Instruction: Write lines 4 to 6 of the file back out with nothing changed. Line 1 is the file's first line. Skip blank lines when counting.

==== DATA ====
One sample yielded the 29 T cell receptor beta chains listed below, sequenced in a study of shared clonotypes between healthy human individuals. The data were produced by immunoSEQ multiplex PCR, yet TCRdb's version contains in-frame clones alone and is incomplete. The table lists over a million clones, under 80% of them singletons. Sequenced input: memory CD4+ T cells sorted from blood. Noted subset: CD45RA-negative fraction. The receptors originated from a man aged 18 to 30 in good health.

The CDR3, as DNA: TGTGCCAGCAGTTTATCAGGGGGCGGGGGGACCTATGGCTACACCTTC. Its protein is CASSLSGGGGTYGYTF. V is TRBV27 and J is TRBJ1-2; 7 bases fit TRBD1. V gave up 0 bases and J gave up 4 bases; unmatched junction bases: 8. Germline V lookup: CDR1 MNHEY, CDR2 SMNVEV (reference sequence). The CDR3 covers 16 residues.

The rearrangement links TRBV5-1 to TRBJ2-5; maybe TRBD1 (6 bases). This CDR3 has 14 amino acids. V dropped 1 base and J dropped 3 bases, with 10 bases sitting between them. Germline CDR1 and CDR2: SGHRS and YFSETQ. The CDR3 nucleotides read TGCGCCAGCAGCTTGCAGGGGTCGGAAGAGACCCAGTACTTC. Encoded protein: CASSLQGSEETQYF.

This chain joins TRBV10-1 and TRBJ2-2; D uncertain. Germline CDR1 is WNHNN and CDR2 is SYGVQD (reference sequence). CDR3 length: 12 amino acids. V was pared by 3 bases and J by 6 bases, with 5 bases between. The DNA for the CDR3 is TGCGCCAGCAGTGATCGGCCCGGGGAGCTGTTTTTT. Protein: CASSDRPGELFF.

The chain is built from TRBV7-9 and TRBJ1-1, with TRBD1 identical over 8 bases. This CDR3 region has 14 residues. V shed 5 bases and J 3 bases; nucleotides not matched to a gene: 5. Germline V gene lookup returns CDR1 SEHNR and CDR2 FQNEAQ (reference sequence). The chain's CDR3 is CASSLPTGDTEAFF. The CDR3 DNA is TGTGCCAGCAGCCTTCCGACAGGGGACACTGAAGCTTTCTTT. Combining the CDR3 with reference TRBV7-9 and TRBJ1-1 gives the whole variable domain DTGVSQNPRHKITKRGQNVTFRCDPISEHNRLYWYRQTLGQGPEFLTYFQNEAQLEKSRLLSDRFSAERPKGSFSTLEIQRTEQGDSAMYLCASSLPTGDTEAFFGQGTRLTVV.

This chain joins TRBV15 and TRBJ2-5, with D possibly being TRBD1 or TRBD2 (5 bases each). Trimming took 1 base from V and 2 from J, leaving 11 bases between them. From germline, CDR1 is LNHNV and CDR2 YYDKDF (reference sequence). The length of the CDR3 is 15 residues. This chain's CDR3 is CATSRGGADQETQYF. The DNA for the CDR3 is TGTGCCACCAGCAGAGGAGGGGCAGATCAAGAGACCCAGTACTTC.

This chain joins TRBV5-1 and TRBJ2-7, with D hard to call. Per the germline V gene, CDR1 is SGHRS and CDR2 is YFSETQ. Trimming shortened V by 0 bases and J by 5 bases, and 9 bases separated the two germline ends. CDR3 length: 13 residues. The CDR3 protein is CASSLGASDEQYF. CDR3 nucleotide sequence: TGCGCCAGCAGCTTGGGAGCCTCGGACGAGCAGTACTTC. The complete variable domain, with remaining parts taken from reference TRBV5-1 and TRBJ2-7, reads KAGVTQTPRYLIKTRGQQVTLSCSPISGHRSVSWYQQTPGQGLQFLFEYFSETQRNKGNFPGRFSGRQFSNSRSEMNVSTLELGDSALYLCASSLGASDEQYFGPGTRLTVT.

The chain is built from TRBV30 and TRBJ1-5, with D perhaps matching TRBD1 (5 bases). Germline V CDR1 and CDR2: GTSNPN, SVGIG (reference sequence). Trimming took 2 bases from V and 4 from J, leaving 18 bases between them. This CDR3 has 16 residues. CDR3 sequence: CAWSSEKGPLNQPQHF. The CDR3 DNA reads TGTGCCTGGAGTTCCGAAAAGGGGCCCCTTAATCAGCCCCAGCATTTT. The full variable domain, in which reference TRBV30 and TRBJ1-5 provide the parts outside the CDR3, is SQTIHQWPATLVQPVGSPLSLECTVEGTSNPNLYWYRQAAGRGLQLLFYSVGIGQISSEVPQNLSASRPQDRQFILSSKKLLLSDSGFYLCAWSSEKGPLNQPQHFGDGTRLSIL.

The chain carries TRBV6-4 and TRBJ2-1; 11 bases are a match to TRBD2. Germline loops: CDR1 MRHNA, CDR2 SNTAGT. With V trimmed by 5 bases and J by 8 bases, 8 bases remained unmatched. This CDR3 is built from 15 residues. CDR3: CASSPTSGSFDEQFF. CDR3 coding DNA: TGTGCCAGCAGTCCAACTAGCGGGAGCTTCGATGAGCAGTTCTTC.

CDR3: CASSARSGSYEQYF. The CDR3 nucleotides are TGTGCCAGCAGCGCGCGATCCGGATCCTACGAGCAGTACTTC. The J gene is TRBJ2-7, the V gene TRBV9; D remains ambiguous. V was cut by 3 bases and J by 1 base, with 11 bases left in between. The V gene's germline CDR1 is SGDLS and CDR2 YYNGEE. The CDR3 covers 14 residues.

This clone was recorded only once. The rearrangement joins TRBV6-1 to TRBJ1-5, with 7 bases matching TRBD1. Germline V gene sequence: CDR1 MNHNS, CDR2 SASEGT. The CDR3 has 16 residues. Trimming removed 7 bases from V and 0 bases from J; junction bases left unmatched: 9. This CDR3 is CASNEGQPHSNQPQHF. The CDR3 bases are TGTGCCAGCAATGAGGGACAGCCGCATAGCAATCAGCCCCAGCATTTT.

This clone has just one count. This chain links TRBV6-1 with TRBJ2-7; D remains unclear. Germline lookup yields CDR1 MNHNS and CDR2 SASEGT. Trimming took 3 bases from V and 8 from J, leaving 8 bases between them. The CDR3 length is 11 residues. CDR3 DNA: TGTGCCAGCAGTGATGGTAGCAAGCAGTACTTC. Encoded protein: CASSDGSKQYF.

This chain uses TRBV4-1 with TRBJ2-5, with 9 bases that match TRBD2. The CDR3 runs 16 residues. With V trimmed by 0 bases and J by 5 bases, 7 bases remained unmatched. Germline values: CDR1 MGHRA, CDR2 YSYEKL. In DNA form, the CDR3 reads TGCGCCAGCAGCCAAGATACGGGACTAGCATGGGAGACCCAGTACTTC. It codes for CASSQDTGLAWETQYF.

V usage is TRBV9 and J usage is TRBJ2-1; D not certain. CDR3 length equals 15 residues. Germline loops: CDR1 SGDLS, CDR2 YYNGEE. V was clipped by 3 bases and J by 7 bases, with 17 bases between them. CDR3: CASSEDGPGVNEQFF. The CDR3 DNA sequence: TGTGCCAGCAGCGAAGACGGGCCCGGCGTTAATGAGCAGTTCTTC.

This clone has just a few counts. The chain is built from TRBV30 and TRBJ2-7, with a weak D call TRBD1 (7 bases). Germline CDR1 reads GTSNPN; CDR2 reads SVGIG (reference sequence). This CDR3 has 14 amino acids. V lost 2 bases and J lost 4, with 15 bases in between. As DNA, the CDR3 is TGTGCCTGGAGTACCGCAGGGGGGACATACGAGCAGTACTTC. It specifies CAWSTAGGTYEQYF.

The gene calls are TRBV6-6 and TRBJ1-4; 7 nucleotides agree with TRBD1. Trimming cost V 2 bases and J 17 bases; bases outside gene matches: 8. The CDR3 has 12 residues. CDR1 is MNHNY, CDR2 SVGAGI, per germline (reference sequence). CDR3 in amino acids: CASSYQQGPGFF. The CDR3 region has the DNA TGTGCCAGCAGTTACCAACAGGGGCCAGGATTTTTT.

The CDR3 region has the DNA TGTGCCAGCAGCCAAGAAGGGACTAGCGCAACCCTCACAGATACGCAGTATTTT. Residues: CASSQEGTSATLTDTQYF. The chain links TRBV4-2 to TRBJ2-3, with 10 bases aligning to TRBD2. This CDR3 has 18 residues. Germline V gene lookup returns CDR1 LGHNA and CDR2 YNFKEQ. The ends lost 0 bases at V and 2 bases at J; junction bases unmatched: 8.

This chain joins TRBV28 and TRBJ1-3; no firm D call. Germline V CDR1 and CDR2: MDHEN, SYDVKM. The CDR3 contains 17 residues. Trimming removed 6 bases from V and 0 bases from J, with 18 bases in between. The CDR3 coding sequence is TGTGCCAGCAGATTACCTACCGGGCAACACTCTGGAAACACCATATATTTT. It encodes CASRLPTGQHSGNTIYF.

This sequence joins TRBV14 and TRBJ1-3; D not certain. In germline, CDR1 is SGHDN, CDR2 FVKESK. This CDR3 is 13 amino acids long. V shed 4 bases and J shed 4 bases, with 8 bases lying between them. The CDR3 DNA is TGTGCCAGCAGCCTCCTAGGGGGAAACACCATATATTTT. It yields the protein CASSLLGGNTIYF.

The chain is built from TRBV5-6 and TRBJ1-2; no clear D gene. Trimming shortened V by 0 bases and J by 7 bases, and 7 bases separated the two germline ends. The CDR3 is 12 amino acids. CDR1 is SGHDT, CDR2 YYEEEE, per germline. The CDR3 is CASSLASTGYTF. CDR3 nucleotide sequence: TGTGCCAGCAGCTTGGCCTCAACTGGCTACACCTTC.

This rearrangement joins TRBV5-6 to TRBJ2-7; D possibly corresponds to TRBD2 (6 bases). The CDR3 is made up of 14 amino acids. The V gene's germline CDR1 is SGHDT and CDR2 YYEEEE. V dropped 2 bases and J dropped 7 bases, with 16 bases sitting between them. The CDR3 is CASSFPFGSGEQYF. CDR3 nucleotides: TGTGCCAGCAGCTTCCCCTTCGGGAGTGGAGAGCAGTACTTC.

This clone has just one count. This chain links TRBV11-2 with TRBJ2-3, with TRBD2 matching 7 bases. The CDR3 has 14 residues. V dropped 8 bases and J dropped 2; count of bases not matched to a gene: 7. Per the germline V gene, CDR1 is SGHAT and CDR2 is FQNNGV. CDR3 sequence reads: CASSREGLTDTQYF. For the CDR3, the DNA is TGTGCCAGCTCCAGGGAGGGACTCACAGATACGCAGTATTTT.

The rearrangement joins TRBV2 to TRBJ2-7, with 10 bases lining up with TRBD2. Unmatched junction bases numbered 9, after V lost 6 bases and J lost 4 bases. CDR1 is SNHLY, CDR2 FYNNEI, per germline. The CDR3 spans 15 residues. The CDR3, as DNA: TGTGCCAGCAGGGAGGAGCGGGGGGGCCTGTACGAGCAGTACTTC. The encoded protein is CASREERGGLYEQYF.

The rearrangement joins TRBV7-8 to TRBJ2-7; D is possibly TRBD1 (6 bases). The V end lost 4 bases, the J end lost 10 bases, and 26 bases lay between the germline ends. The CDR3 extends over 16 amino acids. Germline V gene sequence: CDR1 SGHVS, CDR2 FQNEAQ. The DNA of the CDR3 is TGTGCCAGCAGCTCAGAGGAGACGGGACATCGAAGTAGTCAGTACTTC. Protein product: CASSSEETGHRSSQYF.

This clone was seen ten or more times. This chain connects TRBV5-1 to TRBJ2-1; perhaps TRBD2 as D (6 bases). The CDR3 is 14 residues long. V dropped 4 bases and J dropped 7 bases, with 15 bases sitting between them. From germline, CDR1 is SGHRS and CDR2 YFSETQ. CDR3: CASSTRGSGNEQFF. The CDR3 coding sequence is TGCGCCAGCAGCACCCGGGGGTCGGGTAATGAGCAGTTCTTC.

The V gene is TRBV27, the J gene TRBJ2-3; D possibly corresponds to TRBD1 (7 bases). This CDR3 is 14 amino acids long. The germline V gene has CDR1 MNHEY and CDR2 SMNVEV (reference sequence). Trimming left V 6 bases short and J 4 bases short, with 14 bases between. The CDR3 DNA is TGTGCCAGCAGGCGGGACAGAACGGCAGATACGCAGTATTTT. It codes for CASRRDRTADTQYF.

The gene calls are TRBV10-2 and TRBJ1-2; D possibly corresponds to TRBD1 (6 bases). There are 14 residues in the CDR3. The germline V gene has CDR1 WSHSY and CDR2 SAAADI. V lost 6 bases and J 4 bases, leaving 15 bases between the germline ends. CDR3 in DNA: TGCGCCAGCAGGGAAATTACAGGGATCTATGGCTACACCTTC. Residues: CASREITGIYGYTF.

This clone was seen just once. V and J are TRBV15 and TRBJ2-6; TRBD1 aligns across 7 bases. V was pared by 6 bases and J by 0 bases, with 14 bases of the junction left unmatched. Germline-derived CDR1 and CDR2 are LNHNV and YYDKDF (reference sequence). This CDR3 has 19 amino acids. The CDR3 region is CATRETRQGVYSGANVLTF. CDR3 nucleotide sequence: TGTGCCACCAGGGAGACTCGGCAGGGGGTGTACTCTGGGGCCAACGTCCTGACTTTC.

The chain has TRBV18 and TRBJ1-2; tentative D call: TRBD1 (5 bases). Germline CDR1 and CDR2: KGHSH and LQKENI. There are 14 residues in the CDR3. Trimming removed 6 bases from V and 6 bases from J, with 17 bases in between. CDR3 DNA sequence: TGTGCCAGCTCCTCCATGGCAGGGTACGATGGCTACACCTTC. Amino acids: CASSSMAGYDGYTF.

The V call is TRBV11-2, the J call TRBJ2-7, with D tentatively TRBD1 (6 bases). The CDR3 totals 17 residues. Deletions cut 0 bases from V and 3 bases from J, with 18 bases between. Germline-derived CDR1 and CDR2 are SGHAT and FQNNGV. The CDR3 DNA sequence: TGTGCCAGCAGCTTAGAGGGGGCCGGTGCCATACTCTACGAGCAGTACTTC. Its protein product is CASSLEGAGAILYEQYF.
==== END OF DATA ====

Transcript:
This chain joins TRBV10-1 and TRBJ2-2; D uncertain. Germline CDR1 is WNHNN and CDR2 is SYGVQD (reference sequence). CDR3 length: 12 amino acids. V was pared by 3 bases and J by 6 bases, with 5 bases between. The DNA for the CDR3 is TGCGCCAGCAGTGATCGGCCCGGGGAGCTGTTTTTT. Protein: CASSDRPGELFF.

The chain is built from TRBV7-9 and TRBJ1-1, with TRBD1 identical over 8 bases. This CDR3 region has 14 residues. V shed 5 bases and J 3 bases; nucleotides not matched to a gene: 5. Germline V gene lookup returns CDR1 SEHNR and CDR2 FQNEAQ (reference sequence). The chain's CDR3 is CASSLPTGDTEAFF. The CDR3 DNA is TGTGCCAGCAGCCTTCCGACAGGGGACACTGAAGCTTTCTTT. Combining the CDR3 with reference TRBV7-9 and TRBJ1-1 gives the whole variable domain DTGVSQNPRHKITKRGQNVTFRCDPISEHNRLYWYRQTLGQGPEFLTYFQNEAQLEKSRLLSDRFSAERPKGSFSTLEIQRTEQGDSAMYLCASSLPTGDTEAFFGQGTRLTVV.

This chain joins TRBV15 and TRBJ2-5, with D possibly being TRBD1 or TRBD2 (5 bases each). Trimming took 1 base from V and 2 from J, leaving 11 bases between them. From germline, CDR1 is LNHNV and CDR2 YYDKDF (reference sequence). The length of the CDR3 is 15 residues. This chain's CDR3 is CATSRGGADQETQYF. The DNA for the CDR3 is TGTGCCACCAGCAGAGGAGGGGCAGATCAAGAGACCCAGTACTTC.